RENO, Nev. (CN) - A federal judge this week enjoined former CalPERS CEO Frederico Buenrostro from committing any more securities violations, after his guilty plea in a pay-to-play conspiracy involving the nation's largest state retirement system.
CalPERS is the California Public Employees Retirement System.
U.S. District Judge Miranda Du on Monday granted two consent judgments against the defendants, who agreed to a permanent injunction against violating Section 17(a) of the Securities Act and Section 10(b) of the Exchange Act.
Villalobos, a former Los Angeles Deputy Mayor and CalPERS board member, committed suicide in Reno on Jan. 13, 2015. He was 71.
Buenrostro, a former CalPERS CEO, pleaded guilty in July 2014 to conspiracy to commit corruption and fraud by channeling deals through Villalobos to third parties looking to manage CalPERS' $300 billion investment portfolio.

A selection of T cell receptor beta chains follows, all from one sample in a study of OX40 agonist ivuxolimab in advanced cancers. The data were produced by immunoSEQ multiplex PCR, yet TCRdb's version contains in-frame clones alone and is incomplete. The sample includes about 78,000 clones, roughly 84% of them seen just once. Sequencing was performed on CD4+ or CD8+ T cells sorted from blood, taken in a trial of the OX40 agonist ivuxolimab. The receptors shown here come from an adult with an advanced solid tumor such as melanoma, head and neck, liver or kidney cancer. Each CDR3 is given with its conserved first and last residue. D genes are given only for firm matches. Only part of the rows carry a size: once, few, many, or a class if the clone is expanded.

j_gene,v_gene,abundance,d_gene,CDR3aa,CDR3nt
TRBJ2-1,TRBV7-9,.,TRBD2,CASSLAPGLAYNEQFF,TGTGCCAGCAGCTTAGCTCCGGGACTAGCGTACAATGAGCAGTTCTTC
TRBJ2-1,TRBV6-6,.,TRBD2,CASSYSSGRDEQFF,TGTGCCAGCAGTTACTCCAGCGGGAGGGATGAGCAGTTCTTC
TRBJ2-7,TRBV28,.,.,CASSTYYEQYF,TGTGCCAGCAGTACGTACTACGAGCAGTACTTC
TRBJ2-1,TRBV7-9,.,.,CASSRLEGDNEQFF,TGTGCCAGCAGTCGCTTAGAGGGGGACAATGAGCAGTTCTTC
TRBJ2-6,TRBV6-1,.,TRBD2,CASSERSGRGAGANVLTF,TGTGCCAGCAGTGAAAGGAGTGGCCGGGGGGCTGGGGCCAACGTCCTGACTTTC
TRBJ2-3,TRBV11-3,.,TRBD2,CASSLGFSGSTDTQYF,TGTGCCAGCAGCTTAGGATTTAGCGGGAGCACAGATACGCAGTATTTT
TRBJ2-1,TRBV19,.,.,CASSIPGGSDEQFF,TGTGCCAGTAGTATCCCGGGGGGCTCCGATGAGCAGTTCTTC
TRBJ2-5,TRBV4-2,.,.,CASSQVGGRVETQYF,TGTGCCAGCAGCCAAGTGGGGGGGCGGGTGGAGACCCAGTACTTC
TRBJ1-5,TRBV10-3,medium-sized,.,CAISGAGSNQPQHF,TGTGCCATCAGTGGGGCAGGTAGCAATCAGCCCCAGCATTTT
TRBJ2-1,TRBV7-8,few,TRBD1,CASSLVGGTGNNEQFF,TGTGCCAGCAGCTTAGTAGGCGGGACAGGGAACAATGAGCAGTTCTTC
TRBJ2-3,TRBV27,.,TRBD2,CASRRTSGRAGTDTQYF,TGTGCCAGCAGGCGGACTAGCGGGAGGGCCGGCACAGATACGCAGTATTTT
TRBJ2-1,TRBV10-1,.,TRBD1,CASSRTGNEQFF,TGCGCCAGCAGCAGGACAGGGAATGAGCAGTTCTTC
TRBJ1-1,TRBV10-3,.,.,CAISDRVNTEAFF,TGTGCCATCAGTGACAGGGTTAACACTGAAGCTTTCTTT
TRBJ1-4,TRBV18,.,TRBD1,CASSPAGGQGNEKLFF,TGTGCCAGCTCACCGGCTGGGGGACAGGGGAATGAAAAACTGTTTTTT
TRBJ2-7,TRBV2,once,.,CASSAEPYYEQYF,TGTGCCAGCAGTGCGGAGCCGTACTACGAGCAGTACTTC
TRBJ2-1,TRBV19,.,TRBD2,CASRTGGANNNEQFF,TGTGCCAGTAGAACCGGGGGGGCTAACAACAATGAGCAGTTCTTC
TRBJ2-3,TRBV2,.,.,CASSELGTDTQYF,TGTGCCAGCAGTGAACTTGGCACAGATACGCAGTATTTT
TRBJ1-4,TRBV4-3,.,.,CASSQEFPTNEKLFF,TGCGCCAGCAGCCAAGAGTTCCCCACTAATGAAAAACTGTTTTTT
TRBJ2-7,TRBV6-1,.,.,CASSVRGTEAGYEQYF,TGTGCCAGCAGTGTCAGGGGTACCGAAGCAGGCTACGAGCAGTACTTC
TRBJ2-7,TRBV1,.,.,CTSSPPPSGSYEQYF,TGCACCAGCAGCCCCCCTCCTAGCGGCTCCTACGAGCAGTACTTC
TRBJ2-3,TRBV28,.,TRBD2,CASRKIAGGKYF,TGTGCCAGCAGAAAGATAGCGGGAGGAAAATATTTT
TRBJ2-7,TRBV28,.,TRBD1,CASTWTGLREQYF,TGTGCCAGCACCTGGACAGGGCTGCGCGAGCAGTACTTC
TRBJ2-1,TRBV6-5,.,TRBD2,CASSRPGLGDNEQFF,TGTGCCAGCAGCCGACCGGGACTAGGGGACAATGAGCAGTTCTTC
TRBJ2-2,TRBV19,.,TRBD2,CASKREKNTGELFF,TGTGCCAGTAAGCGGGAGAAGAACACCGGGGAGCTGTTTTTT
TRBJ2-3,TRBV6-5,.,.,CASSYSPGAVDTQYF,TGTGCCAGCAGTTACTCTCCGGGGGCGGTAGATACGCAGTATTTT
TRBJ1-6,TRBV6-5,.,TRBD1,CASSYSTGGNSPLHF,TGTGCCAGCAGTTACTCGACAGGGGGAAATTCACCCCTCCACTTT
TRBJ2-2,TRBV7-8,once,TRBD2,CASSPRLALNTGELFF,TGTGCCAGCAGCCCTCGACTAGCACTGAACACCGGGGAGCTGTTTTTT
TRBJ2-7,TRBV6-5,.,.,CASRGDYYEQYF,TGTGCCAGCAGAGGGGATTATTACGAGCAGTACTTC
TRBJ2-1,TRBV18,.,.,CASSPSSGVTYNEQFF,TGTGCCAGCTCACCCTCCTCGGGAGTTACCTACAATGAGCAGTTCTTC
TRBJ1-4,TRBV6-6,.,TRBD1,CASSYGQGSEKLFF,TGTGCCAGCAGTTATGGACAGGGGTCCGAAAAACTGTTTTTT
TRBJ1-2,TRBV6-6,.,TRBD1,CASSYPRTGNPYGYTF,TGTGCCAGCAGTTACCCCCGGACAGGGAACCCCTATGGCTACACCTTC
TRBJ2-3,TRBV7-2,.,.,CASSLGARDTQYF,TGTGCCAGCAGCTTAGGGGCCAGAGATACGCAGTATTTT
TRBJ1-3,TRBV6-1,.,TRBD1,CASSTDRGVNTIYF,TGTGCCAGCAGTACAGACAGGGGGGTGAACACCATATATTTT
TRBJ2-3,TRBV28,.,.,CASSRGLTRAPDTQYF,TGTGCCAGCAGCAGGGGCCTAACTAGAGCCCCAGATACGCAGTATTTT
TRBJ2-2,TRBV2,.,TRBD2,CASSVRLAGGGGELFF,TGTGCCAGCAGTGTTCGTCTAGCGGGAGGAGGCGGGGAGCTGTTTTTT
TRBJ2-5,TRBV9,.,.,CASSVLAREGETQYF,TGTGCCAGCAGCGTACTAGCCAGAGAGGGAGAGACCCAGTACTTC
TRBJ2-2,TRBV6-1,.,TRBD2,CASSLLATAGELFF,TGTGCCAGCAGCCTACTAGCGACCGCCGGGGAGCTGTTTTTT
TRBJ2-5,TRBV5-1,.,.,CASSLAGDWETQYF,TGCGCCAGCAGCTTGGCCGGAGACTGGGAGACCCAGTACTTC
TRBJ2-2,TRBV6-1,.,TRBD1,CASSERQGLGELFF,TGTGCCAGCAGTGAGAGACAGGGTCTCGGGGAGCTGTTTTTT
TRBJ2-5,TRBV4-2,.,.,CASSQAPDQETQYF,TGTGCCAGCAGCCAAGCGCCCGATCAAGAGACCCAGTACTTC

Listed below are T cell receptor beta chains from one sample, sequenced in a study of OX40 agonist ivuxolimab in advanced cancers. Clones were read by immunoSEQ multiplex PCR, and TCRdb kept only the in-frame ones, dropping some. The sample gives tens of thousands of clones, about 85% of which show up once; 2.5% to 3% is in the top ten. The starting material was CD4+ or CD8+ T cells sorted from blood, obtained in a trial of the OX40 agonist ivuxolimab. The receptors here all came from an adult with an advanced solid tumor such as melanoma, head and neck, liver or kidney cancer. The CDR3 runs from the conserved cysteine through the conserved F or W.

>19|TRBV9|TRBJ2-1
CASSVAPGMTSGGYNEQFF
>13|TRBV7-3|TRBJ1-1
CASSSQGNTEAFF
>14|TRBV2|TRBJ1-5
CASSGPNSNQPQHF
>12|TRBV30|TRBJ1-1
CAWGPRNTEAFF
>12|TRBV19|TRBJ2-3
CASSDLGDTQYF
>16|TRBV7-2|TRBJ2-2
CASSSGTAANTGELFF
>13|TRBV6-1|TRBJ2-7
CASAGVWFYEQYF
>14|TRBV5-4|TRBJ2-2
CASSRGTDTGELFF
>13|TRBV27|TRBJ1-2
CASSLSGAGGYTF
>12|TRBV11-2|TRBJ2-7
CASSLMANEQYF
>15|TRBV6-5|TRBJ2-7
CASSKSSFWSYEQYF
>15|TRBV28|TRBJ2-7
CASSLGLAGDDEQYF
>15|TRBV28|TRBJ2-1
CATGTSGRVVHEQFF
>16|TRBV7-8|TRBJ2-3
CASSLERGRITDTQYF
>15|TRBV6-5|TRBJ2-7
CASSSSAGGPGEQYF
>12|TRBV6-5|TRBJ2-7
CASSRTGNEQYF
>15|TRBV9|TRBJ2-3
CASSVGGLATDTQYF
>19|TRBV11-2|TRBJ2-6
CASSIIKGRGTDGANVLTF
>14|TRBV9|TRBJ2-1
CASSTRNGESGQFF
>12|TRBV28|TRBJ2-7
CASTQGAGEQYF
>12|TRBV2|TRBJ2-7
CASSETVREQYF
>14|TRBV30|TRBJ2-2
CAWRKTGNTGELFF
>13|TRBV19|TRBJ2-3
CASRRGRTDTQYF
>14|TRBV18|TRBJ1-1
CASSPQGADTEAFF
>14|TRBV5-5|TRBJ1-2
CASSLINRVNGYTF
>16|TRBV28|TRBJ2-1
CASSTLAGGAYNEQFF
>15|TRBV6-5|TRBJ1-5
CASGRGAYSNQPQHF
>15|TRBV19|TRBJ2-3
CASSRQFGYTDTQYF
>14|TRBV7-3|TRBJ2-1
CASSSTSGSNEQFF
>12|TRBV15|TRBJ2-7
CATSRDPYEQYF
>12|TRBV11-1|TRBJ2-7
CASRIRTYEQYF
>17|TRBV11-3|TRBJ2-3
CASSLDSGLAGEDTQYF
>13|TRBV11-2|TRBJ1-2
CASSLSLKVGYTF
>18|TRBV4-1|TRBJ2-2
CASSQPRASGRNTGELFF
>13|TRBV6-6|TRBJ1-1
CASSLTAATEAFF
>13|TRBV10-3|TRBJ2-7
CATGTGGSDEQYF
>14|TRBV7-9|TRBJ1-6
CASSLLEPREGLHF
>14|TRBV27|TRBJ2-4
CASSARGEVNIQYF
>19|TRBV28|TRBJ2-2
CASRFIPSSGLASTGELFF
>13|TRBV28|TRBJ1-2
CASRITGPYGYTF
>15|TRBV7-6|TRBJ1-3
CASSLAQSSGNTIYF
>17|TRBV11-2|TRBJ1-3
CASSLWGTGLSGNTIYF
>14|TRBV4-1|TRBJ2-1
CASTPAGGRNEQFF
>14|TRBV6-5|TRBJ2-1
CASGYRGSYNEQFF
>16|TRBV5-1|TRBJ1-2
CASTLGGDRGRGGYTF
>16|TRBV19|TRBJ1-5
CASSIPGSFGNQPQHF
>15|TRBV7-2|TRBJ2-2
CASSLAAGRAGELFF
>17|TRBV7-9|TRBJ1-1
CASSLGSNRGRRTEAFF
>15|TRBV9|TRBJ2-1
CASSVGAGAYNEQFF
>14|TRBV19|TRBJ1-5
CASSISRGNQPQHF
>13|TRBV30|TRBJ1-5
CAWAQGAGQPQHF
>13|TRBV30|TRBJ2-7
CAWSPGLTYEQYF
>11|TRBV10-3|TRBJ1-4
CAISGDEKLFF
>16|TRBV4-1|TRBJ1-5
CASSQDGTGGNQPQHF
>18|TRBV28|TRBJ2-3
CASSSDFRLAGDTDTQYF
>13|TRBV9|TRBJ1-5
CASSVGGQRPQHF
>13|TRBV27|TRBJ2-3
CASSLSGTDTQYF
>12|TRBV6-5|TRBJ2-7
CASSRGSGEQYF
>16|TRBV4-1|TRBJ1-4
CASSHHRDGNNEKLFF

The SEC in 2010 accused Buenrostro and Villalobos of fabricating documents given to private equity firm Apollo Global Management that gave the "false impression CalPERS had reviewed and signed placement agent fee disclosure letters in accordance with its established procedures," tricked Apollo into paying more than $20 million in fees to Villalobos' ARVCO firm, and concealed the fees payments from CalPERS investors.
In his guilty plea, Buenrostro admitted he accepted $250,000 in bribes and other gifts from Villalobos. He will be sentenced on May 18.
Without admitting or denying guilt, Buenrostro, ARVCO Capital Research and ARVCO Financial Ventures consented to the entry of judgment that enjoins and restrains them from violating the Securities Act and the Exchange Act.